3 J. Weinstein & M. Berger, Weinstein's Evidence para. 607  at 607-27 (1990). Because objectivity is always material to the assessment of credibility, we, and other federal courts, have been hospitable to the point of liberality in admitting evidence relevant to a witness' bias. See, e.g., United States v. Rios Ruiz, 579 F.2d 670, 673 (1st Cir. 1978); United States v. Houghton, 554 F.2d 1219, 1225-26 (1st Cir.), cert. denied, 434 U.S. 851, 98 S. Ct. 164, 54 L. Ed. 2d 120 (1977); United States v. Robinson, 174 U.S. App. D.C. 224, 530 F.2d 1076, 1079 (D.C. Cir. 1976).
Once it is accepted that a cross-examiner may bring out facts and circumstances tending to show bias, thereby weakening the credibility of a hurtful witness, we believe it follows that the cross-examiner can be allowed some latitude, in an appropriate case, to bring out the absence of bias-producing facts and circumstances, thereby strengthening the credibility of a helpful witness. Unlike a "was-the-witness-lying" question, such an inquiry does not call for an opinion, but for articulable facts. Bearing in mind the broad discretion accorded to federal trial judges in delimiting the scope of cross-examination, see, e.g., Boylan, 898 F.2d at 254; United States v. Garcia-Rosa, 876 F.2d 209, 237 (1st Cir. 1989), cert. denied, 110 S. Ct. 742, 107 L. Ed. 2d 760 (1990); United States v. LeAmous, 754 F.2d 795, 797 (8th Cir.), cert. denied, 471 U.S. 1139, 105 S. Ct. 2684, 86 L. Ed. 2d 701 (1985); see also Fed. R. Evid. 611(b), we think a "was-there-reason-to-shade" question could appropriately have been allowed.3
III. JURY DELIBERATIONS
Trial began on Wednesday morning, December 6, 1989 (the jury having been empaneled at an earlier time). The taking of evidence occupied less than a day and one-half. The court charged on Friday morning and the jury retired to deliberate at 10:55 a.m. Shortly after noon, the judge received successive notes indicating that the jury wanted transcripts of the testimony of Akitoye, Aina, and a third witness (a detective named Hickey).
The judge wrote a message advising the jury that there were no transcripts but that the court reporter could read back testimony. The judge's billet-doux asked if the jurors wanted to have testimony read aloud, and if so, to particularize the desired portions. The jury's reply listed the names of the same three witnesses followed by the words "Reading of Transcript". The judge then fired off a note inquiring whether the jury desired the complete testimony of these witnesses or only excerpts. The jury responded: "We would like to hear the entire testimony of all three witnesses." Soon thereafter, the judge adjourned the proceedings until Monday morning, December 11.4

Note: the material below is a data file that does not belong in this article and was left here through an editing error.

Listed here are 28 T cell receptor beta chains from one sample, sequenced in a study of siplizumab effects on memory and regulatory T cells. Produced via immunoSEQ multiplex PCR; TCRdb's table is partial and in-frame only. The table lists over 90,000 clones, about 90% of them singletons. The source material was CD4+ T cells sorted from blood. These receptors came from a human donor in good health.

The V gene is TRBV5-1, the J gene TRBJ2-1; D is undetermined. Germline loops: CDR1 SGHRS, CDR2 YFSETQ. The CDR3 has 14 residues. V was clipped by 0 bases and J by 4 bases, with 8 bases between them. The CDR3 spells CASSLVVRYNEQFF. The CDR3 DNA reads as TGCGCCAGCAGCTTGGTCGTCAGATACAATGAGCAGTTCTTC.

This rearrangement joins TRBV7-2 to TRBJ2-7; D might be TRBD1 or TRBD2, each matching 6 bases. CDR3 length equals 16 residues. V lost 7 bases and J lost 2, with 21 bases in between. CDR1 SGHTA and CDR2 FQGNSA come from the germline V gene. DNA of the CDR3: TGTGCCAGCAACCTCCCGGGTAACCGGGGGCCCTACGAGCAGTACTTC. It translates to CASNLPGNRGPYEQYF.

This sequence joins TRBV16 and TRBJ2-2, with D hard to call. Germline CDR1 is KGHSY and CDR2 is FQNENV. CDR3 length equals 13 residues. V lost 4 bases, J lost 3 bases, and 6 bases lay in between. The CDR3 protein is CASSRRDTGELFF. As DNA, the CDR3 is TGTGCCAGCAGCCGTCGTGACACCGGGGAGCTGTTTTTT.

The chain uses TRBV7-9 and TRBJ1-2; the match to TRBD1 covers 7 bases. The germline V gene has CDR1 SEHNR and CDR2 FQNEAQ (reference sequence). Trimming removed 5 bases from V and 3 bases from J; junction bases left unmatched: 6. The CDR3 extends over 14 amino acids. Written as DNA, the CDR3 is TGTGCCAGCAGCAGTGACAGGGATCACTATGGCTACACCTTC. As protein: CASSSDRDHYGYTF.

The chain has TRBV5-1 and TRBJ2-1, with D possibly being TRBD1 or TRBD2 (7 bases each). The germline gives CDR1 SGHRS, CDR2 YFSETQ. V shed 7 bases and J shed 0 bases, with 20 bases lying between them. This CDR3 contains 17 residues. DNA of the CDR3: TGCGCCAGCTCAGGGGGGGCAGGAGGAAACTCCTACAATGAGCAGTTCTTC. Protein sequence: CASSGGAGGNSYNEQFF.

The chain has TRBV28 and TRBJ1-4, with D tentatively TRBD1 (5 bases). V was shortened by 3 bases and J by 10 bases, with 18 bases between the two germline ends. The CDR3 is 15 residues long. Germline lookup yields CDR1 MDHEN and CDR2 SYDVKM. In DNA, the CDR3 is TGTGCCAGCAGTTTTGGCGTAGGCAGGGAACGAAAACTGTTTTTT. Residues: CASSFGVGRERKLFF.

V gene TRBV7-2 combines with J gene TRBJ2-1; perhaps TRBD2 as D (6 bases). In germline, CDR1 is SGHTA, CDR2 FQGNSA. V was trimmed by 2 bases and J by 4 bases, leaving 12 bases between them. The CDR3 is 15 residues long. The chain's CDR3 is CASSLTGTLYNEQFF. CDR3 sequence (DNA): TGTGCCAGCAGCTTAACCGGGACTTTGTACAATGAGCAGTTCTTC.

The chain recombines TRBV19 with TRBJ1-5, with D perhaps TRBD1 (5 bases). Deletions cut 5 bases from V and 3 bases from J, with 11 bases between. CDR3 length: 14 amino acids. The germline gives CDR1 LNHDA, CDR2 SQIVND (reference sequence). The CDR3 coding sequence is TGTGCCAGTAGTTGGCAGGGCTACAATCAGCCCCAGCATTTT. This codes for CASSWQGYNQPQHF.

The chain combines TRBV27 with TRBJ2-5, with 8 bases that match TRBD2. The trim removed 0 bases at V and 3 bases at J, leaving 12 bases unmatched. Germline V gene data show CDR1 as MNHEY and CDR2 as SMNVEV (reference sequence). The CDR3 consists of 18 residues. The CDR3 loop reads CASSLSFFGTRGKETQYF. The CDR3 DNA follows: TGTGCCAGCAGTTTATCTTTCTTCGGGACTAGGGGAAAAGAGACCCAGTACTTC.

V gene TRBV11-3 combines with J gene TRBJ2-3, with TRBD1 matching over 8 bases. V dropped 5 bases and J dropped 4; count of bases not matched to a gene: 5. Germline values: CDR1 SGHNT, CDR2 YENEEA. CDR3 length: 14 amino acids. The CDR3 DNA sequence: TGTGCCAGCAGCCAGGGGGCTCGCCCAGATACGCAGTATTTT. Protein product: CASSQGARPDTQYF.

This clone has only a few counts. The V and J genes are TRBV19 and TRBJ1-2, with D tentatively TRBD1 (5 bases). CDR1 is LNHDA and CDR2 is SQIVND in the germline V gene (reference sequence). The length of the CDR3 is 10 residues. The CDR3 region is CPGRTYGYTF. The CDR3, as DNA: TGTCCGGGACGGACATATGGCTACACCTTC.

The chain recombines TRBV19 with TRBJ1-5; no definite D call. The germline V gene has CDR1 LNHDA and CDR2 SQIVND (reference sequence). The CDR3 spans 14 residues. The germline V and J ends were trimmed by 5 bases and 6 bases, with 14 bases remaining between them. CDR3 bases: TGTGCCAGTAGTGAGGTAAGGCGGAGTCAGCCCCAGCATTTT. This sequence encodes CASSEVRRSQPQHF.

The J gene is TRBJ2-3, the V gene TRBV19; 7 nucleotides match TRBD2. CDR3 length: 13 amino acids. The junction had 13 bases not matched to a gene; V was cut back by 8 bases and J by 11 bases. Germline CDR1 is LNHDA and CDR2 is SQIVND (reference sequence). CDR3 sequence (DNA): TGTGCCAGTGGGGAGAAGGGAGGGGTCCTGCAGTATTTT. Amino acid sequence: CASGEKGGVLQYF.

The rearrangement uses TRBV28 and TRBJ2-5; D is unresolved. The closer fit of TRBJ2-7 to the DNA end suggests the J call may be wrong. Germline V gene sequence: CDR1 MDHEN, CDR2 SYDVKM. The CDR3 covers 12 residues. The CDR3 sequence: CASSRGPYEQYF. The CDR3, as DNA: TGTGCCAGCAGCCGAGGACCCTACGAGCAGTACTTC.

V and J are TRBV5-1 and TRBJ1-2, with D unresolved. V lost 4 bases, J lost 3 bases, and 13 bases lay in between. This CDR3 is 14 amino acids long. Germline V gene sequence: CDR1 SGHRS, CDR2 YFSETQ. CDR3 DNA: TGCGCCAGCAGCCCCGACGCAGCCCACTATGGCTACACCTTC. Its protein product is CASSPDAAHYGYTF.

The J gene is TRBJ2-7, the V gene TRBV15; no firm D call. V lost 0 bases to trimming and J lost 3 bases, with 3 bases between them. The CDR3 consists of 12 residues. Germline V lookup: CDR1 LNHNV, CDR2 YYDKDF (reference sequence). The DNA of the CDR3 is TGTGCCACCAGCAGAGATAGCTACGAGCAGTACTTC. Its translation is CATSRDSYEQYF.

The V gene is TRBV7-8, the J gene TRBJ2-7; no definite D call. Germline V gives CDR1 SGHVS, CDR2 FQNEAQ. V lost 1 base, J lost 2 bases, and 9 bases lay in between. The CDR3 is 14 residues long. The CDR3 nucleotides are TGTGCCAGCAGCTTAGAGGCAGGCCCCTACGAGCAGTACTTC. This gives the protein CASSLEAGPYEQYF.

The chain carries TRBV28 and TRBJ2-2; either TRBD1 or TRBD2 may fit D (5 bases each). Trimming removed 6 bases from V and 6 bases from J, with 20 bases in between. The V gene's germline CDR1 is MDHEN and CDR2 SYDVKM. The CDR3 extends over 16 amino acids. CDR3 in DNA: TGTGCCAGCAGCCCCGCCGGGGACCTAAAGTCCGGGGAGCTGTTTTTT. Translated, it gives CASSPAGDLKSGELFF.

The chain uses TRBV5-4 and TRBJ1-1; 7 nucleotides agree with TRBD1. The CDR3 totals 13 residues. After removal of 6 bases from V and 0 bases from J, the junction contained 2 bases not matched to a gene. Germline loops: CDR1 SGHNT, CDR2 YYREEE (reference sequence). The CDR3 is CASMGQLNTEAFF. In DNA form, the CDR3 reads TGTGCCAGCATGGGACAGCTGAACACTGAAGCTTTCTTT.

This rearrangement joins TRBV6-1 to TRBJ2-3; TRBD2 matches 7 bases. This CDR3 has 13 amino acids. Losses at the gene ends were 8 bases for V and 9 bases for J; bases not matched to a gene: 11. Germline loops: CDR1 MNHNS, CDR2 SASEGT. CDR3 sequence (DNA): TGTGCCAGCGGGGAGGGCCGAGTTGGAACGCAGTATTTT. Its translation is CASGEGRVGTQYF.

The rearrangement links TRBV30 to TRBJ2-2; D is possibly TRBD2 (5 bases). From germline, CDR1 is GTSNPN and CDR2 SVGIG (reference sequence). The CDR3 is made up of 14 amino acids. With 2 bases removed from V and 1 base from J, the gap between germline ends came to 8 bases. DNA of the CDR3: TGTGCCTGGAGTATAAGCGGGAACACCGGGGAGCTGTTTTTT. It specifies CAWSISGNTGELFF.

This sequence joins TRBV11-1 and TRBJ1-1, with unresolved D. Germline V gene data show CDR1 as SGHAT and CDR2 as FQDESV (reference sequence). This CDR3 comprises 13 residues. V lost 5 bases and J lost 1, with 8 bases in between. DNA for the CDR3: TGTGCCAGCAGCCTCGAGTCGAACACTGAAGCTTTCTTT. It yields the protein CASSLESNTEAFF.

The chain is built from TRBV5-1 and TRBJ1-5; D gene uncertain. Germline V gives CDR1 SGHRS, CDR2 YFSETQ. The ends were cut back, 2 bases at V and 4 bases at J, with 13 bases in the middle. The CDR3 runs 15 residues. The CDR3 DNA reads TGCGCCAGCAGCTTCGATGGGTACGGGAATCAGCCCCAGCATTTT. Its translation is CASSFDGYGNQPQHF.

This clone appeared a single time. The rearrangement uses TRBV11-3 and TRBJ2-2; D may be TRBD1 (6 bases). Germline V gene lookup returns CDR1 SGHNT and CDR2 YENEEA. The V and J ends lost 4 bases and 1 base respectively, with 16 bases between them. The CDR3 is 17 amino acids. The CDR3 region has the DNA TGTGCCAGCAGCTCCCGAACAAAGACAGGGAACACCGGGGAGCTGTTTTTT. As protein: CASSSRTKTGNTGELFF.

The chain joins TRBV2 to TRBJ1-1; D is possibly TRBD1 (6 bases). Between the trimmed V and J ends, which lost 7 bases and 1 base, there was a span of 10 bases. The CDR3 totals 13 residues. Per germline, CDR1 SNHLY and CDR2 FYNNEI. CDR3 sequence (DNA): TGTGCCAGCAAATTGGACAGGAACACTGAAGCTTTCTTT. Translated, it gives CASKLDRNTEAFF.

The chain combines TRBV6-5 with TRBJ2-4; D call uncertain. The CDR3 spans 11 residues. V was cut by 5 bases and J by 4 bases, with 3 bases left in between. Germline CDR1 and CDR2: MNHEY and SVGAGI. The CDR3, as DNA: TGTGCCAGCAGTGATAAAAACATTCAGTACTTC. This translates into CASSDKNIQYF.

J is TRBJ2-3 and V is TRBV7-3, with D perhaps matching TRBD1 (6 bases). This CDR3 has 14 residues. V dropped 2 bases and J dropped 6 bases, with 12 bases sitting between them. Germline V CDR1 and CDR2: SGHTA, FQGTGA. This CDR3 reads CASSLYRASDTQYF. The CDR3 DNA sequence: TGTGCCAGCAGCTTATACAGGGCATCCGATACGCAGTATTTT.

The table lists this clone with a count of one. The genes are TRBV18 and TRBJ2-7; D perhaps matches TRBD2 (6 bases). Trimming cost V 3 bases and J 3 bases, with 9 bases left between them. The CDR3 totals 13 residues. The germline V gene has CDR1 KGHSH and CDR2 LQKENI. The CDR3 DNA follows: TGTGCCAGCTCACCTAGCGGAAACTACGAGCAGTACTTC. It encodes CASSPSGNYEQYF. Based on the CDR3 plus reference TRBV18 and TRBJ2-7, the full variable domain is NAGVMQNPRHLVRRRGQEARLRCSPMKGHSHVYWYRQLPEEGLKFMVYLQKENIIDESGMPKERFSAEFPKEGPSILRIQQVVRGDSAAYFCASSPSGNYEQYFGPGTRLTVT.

On Monday morning, the judge addressed the jurors in open court, informing them that he would not have the testimony read back. He gave a lengthy explanation, expressing a number of fears: that the jurors would become "very bored"; that they would "get an incomplete or distorted picture of the evidence because [they would be] getting a certain portion of the evidence reemphasized . . . to the exclusion of other evidence"; and that "reading back evidence especially in response to a broad request like [the jurors had] made . . . often raises more questions than it answers." Concluding that the case did not "involve a lot of complicated issues" and that the requested repetition would be unhelpful, the judge asked the jurors to resume their deliberations. He also told them that he would reconsider the matter if, after a further effort to discuss the case, the jurors "felt strongly that [they did] need to have some of the testimony read back." Less than an hour later, without initiating any further communications, the jury returned its verdict. On appeal, the defendant asserts that the court erred in refusing to honor the jury's read-back request.
We need not tarry over this plaint. For one thing, the defense did not urge the granting of the jury's request in haec verba and did not object to the court's declination to reread the testimony.5 We could, therefore, likely dispose of this argument on procedural grounds. See, e.g., Reilly v. United States, 863 F.2d 149, 160 (1st Cir. 1988) ("In our view, when a trial judge announces a proposed course of action which litigants believe to be erroneous, the parties detrimentally affected must act expeditiously to call the error to the judge's attention or to cure the defect, not lurk in the bushes waiting to ask for another trial when their litigatory milk curdles."); Nimrod v. Sylvester, 369 F.2d 870, 873 (1st Cir. 1966) (plaintiff who sat by when court neglected to answer jury request for supplementary instruction could not complain on appeal). We do not probe this aspect, however, because the judge's declination was obviously a proper exercise of his powers.